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Cases reported "Radiculopathy"

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31/177. Root and spinal cord compression from methylmethacrylate vertebroplasty.

    STUDY DESIGN: Case report and literature review. OBJECTIVES: Clinicians use methylmethacrylate vertebroplasty to treat vertebral hemangiomas, metastases, and osteoporotic fractures. Cement may leak out of the vertebral body and compress the adjacent spinal cord and nerve roots. We review a case of nerve-root and cord compression from methylmethacrylate extrusion during vertebroplasty. SUMMARY OF BACKGROUND DATA: A 50-year-old female presented with disabling thoracic back pain. A metastasis to T1 was discovered, with collapse of the vertebral body but without cord compression. methylmethacrylate vertebroplasty was performed. After injection, portable computed tomography (CT) showed a leakage of methylmethacrylate into the C8 and T1 foramina and spinal canal. radiculopathy and myelopathy developed. Surgical decompression using the anterior approach was necessary. methods: Case report. RESULTS: Early surgical intervention decompressed the neural elements and relieved the neurological deficits. CONCLUSIONS: Neurologic complications of methylmethacrylate vertebroplasty necessitate active involvement of spine surgeons in patient evaluation and management.
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ranking = 1
keywords = spinal, nerve
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32/177. synovial cyst at the intervertebral foramina causing lumbar radiculopathy.

    OBJECTIVE: To determine the presence of intraforaminal synovial cysts resulting in nerve root compression. methods: A 26 year old man presenting with left leg pain was admitted. He had no motor, sensory, or reflex changes. magnetic resonance imaging (MRI) and MRI-myelography showed an intra and extra foraminal, extradural, cystic lesion at L4 vertebra on the left side. RESULTS: At surgery there was a cystic mass pressing on the nerve root, and no connection or communication with the dural structures could be found. CONCLUSION: Synovial cysts are uncommon extradural degenerative lesions. Intraspinal synovial cysts occur most often at the L4-5 level, but they have been reported in all areas of the spine except the intraforaminal region and the sacrum.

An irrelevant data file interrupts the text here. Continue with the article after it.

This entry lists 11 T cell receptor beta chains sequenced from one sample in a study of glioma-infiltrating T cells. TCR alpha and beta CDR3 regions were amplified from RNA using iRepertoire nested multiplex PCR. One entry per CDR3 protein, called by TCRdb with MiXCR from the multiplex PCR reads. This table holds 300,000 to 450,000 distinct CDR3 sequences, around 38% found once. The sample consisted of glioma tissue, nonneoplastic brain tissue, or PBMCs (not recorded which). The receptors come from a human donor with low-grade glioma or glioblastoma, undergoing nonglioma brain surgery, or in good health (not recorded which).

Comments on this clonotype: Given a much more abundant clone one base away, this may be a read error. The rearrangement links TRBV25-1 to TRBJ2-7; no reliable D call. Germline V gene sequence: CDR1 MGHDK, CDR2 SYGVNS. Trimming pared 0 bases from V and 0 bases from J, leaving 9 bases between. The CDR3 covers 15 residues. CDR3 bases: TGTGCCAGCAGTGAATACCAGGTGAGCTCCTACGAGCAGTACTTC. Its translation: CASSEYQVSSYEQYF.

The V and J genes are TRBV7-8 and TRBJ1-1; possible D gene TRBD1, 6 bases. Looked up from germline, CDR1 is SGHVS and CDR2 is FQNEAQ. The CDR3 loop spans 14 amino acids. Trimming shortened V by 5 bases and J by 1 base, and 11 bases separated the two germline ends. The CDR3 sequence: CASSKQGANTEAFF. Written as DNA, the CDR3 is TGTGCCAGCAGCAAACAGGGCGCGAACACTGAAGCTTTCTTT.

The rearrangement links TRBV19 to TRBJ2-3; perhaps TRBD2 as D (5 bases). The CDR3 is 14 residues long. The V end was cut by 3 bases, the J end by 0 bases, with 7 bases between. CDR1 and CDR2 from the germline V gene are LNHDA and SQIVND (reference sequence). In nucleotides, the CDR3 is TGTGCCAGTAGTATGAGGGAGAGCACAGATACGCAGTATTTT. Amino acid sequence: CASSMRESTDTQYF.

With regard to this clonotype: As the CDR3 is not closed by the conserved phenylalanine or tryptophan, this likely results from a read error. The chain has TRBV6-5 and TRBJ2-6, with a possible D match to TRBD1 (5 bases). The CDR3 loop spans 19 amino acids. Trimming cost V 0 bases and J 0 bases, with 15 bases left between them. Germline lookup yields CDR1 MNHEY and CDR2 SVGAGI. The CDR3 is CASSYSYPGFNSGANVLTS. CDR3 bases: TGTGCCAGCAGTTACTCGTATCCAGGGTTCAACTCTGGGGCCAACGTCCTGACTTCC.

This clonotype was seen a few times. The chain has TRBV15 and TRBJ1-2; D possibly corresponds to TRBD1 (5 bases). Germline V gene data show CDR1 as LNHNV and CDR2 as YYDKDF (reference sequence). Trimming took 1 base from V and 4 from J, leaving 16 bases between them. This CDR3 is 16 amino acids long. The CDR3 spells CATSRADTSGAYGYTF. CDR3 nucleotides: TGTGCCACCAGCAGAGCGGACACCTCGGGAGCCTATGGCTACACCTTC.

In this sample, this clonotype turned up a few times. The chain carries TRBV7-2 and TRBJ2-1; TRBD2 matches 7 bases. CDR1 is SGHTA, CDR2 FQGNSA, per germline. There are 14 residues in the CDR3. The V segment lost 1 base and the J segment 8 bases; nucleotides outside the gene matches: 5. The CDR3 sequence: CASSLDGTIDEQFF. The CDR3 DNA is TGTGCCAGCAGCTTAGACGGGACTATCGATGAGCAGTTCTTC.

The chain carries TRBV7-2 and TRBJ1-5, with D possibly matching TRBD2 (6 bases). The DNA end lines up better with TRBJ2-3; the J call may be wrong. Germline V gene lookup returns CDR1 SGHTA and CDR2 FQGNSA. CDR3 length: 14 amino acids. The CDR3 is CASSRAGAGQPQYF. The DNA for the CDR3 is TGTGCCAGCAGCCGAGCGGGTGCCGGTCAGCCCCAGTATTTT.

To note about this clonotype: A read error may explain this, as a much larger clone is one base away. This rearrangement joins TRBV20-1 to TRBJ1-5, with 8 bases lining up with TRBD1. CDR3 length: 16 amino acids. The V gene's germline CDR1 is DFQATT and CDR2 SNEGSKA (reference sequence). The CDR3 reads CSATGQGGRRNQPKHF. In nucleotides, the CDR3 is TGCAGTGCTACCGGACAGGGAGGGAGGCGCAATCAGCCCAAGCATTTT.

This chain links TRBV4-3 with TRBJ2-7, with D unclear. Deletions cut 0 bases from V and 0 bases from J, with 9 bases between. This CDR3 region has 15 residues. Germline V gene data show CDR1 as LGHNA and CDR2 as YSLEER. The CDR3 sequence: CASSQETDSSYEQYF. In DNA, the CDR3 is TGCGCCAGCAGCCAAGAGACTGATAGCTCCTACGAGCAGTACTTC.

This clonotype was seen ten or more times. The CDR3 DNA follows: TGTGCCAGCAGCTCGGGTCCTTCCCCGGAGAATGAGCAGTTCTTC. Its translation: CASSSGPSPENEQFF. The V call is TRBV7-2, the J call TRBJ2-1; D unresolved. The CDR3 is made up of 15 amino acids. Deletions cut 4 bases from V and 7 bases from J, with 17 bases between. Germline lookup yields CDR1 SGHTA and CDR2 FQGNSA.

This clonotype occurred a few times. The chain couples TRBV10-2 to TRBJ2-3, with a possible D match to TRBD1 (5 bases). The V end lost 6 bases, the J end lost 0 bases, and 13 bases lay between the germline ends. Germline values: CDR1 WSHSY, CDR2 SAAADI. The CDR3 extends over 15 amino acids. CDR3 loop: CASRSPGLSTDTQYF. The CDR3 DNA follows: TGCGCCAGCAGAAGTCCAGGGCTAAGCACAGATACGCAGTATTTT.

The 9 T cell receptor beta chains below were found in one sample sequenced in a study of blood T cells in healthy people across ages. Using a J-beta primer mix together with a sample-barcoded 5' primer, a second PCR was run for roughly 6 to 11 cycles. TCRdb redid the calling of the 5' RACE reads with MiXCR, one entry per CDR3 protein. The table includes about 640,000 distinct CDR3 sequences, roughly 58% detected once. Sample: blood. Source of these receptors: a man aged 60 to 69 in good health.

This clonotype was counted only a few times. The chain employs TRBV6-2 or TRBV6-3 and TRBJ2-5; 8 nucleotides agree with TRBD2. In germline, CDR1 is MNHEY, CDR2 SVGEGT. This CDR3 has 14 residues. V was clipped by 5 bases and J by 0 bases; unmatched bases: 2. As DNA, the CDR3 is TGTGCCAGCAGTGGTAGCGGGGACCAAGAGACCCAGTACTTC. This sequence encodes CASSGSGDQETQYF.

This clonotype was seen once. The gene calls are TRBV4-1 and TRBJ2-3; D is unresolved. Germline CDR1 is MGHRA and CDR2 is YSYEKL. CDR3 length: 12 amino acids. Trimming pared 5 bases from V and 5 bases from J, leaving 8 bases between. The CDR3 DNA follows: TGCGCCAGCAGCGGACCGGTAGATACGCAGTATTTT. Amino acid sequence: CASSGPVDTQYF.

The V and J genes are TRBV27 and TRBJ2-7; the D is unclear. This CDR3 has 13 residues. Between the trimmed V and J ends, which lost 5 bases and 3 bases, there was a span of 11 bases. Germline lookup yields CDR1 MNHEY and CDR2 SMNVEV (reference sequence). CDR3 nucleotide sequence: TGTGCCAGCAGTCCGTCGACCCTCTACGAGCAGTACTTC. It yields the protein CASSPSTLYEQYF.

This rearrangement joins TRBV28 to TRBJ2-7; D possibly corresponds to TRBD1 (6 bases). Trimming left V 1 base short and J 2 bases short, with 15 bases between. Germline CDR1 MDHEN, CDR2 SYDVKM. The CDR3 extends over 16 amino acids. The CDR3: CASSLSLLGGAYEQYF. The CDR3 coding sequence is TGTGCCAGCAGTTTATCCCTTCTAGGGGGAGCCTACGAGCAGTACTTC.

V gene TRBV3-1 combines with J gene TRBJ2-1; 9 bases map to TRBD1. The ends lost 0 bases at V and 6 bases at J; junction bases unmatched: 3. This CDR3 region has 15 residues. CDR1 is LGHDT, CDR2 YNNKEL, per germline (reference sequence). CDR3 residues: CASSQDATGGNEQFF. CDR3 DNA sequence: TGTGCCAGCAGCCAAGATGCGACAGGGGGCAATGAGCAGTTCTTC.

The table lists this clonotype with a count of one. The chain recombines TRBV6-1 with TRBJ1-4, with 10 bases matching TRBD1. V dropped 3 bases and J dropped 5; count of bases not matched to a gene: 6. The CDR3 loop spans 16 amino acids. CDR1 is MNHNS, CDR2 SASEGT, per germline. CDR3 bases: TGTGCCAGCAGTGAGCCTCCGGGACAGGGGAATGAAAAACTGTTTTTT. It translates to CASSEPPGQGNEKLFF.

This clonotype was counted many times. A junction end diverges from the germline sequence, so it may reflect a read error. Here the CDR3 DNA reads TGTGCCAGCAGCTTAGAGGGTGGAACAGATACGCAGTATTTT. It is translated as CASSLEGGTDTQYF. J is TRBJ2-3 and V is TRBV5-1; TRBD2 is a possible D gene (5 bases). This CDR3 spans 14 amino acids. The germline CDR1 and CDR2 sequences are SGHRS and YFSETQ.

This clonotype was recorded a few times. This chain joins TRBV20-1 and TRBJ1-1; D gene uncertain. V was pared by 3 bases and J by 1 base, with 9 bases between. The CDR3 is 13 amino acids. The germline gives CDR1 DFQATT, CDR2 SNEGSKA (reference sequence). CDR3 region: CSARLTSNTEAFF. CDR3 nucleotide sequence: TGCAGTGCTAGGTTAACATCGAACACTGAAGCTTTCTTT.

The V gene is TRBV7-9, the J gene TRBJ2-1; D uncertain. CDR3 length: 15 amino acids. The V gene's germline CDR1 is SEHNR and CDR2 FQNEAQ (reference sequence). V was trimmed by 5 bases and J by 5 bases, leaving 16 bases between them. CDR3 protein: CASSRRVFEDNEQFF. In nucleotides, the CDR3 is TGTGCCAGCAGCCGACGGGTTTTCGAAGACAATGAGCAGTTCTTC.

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ranking = 0.25812382312778
keywords = spinal, nerve
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33/177. Sacral radiculopathy secondary to multicentric osteosarcoma.

    STUDY DESIGN: A case of multicentric osteosarcoma presenting with sacral radiculopathy is reported. OBJECTIVE: To present unusual clinical and radiologic findings of multicentric osteosarcoma. SUMMARY OF BACKGROUND DATA: Multicentric osteosarcoma is a rare variant of osteosarcoma. To the authors' knowledge, no cases of multicentric osteosarcoma presenting as sacral radiculopathy have been reported previously. methods: A 14-year-old boy had a large sacral tumor extending into the spinal canal, which was found to account for the initial symptoms, which mimicked those of herniated nucleus pulposus. At diagnosis, a bone survey showed multiple foci of osteosarcoma in the long bones. RESULTS: The patient was treated with chemotherapy, but died of the disease 8 months after the initial presentation. CONCLUSION: Multicentric osteosarcoma should be considered in the differential diagnosis for a pediatric patient with low back pain and sciatica.
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ranking = 0.14837523537444
keywords = spinal
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34/177. Post-traumatic lumbar nerve root avulsion.

    Lumbar nerve root avulsion is a rarely seen clinical entity that may complicate major trauma. The majority of previously reported cases have associated pelvic or lumbar vertebral fractures. Two cases of traumatic pseudomeningoceles at the lumbar level with associated avulsions of the lumbar nerve roots are presented. Both patients were involved in high velocity motor vehicle accidents. Case 1 had associated pelvic fractures but no spinal fractures and, interestingly, case 2 had no fractures of the spine or pelvis. The value of MRI in making the diagnosis is demonstrated.
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ranking = 0.47762099863445
keywords = spinal, nerve